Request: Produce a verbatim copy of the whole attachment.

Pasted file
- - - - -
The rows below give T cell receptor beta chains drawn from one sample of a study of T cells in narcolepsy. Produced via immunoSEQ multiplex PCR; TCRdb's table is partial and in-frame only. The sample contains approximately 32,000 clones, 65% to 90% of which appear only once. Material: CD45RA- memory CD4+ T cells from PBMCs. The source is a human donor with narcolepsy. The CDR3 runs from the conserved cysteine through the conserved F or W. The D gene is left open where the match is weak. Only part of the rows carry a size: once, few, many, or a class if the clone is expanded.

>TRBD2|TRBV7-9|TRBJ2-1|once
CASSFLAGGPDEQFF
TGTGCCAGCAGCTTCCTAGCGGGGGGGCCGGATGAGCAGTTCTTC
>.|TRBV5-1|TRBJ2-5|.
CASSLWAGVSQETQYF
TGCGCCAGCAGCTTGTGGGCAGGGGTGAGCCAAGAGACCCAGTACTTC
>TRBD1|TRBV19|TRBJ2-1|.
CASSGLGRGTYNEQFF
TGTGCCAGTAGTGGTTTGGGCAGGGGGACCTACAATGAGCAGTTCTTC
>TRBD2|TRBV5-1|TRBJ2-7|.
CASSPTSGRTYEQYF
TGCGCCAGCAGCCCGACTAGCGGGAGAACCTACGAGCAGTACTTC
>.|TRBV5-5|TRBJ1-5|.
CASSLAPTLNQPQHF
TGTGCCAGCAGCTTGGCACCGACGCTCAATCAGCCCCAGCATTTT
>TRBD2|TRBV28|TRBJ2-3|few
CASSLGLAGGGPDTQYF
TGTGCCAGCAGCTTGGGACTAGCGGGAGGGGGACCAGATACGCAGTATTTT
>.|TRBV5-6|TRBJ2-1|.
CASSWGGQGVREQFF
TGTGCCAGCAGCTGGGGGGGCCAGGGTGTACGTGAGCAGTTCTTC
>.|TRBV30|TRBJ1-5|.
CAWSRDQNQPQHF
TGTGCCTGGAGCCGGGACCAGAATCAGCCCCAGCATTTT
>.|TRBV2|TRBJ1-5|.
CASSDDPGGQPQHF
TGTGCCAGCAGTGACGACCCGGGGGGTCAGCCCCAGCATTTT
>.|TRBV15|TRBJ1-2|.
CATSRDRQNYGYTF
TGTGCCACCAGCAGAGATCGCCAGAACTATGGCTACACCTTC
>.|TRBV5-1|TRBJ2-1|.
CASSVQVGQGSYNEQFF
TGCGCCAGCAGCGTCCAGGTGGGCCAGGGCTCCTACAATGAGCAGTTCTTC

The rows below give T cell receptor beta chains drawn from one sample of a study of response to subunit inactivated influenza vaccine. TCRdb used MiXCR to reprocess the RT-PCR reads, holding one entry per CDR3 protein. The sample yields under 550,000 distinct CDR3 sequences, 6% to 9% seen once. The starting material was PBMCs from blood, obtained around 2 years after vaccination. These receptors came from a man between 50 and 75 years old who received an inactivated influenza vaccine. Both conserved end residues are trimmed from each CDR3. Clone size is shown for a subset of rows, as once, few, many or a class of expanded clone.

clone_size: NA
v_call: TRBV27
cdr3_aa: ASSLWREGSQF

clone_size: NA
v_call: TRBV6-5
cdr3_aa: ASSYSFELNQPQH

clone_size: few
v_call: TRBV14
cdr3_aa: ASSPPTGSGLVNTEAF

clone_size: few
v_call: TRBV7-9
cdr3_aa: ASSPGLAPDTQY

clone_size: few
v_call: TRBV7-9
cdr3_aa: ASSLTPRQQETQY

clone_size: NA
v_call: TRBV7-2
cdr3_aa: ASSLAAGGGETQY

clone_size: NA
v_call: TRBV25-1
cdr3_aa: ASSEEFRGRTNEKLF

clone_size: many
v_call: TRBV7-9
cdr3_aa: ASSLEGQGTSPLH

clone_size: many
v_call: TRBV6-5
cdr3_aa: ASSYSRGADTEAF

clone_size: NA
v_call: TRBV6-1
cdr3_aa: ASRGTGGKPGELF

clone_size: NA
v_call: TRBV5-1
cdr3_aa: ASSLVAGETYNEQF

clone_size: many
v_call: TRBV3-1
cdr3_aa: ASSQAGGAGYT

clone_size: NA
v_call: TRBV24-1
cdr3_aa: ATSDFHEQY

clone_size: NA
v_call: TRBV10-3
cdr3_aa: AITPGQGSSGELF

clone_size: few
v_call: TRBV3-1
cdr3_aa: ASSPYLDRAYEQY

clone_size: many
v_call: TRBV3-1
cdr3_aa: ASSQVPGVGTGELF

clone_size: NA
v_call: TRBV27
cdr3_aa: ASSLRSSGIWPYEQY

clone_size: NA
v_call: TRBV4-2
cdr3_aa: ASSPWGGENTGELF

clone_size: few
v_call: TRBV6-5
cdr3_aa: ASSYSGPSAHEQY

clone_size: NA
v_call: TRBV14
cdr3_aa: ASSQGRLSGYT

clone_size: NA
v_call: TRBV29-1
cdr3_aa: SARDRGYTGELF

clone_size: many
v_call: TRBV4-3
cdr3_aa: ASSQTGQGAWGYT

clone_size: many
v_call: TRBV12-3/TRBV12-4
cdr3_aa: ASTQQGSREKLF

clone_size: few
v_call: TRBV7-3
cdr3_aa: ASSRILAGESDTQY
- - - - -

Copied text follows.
The rows below give T cell receptor beta chains drawn from one sample of a study of T cells in narcolepsy. Produced via immunoSEQ multiplex PCR; TCRdb's table is partial and in-frame only. The sample contains approximately 32,000 clones, 65% to 90% of which appear only once. Material: CD45RA- memory CD4+ T cells from PBMCs. The source is a human donor with narcolepsy. The CDR3 runs from the conserved cysteine through the conserved F or W. The D gene is left open where the match is weak. Only part of the rows carry a size: once, few, many, or a class if the clone is expanded.

>TRBD2|TRBV7-9|TRBJ2-1|once
CASSFLAGGPDEQFF
TGTGCCAGCAGCTTCCTAGCGGGGGGGCCGGATGAGCAGTTCTTC
>.|TRBV5-1|TRBJ2-5|.
CASSLWAGVSQETQYF
TGCGCCAGCAGCTTGTGGGCAGGGGTGAGCCAAGAGACCCAGTACTTC
>TRBD1|TRBV19|TRBJ2-1|.
CASSGLGRGTYNEQFF
TGTGCCAGTAGTGGTTTGGGCAGGGGGACCTACAATGAGCAGTTCTTC
>TRBD2|TRBV5-1|TRBJ2-7|.
CASSPTSGRTYEQYF
TGCGCCAGCAGCCCGACTAGCGGGAGAACCTACGAGCAGTACTTC
>.|TRBV5-5|TRBJ1-5|.
CASSLAPTLNQPQHF
TGTGCCAGCAGCTTGGCACCGACGCTCAATCAGCCCCAGCATTTT
>TRBD2|TRBV28|TRBJ2-3|few
CASSLGLAGGGPDTQYF
TGTGCCAGCAGCTTGGGACTAGCGGGAGGGGGACCAGATACGCAGTATTTT
>.|TRBV5-6|TRBJ2-1|.
CASSWGGQGVREQFF
TGTGCCAGCAGCTGGGGGGGCCAGGGTGTACGTGAGCAGTTCTTC
>.|TRBV30|TRBJ1-5|.
CAWSRDQNQPQHF
TGTGCCTGGAGCCGGGACCAGAATCAGCCCCAGCATTTT
>.|TRBV2|TRBJ1-5|.
CASSDDPGGQPQHF
TGTGCCAGCAGTGACGACCCGGGGGGTCAGCCCCAGCATTTT
>.|TRBV15|TRBJ1-2|.
CATSRDRQNYGYTF
TGTGCCACCAGCAGAGATCGCCAGAACTATGGCTACACCTTC
>.|TRBV5-1|TRBJ2-1|.
CASSVQVGQGSYNEQFF
TGCGCCAGCAGCGTCCAGGTGGGCCAGGGCTCCTACAATGAGCAGTTCTTC

The rows below give T cell receptor beta chains drawn from one sample of a study of response to subunit inactivated influenza vaccine. TCRdb used MiXCR to reprocess the RT-PCR reads, holding one entry per CDR3 protein. The sample yields under 550,000 distinct CDR3 sequences, 6% to 9% seen once. The starting material was PBMCs from blood, obtained around 2 years after vaccination. These receptors came from a man between 50 and 75 years old who received an inactivated influenza vaccine. Both conserved end residues are trimmed from each CDR3. Clone size is shown for a subset of rows, as once, few, many or a class of expanded clone.

clone_size: NA
v_call: TRBV27
cdr3_aa: ASSLWREGSQF

clone_size: NA
v_call: TRBV6-5
cdr3_aa: ASSYSFELNQPQH

clone_size: few
v_call: TRBV14
cdr3_aa: ASSPPTGSGLVNTEAF

clone_size: few
v_call: TRBV7-9
cdr3_aa: ASSPGLAPDTQY

clone_size: few
v_call: TRBV7-9
cdr3_aa: ASSLTPRQQETQY

clone_size: NA
v_call: TRBV7-2
cdr3_aa: ASSLAAGGGETQY

clone_size: NA
v_call: TRBV25-1
cdr3_aa: ASSEEFRGRTNEKLF

clone_size: many
v_call: TRBV7-9
cdr3_aa: ASSLEGQGTSPLH

clone_size: many
v_call: TRBV6-5
cdr3_aa: ASSYSRGADTEAF

clone_size: NA
v_call: TRBV6-1
cdr3_aa: ASRGTGGKPGELF

clone_size: NA
v_call: TRBV5-1
cdr3_aa: ASSLVAGETYNEQF

clone_size: many
v_call: TRBV3-1
cdr3_aa: ASSQAGGAGYT

clone_size: NA
v_call: TRBV24-1
cdr3_aa: ATSDFHEQY

clone_size: NA
v_call: TRBV10-3
cdr3_aa: AITPGQGSSGELF

clone_size: few
v_call: TRBV3-1
cdr3_aa: ASSPYLDRAYEQY

clone_size: many
v_call: TRBV3-1
cdr3_aa: ASSQVPGVGTGELF

clone_size: NA
v_call: TRBV27
cdr3_aa: ASSLRSSGIWPYEQY

clone_size: NA
v_call: TRBV4-2
cdr3_aa: ASSPWGGENTGELF

clone_size: few
v_call: TRBV6-5
cdr3_aa: ASSYSGPSAHEQY

clone_size: NA
v_call: TRBV14
cdr3_aa: ASSQGRLSGYT

clone_size: NA
v_call: TRBV29-1
cdr3_aa: SARDRGYTGELF

clone_size: many
v_call: TRBV4-3
cdr3_aa: ASSQTGQGAWGYT

clone_size: many
v_call: TRBV12-3/TRBV12-4
cdr3_aa: ASTQQGSREKLF

clone_size: few
v_call: TRBV7-3
cdr3_aa: ASSRILAGESDTQY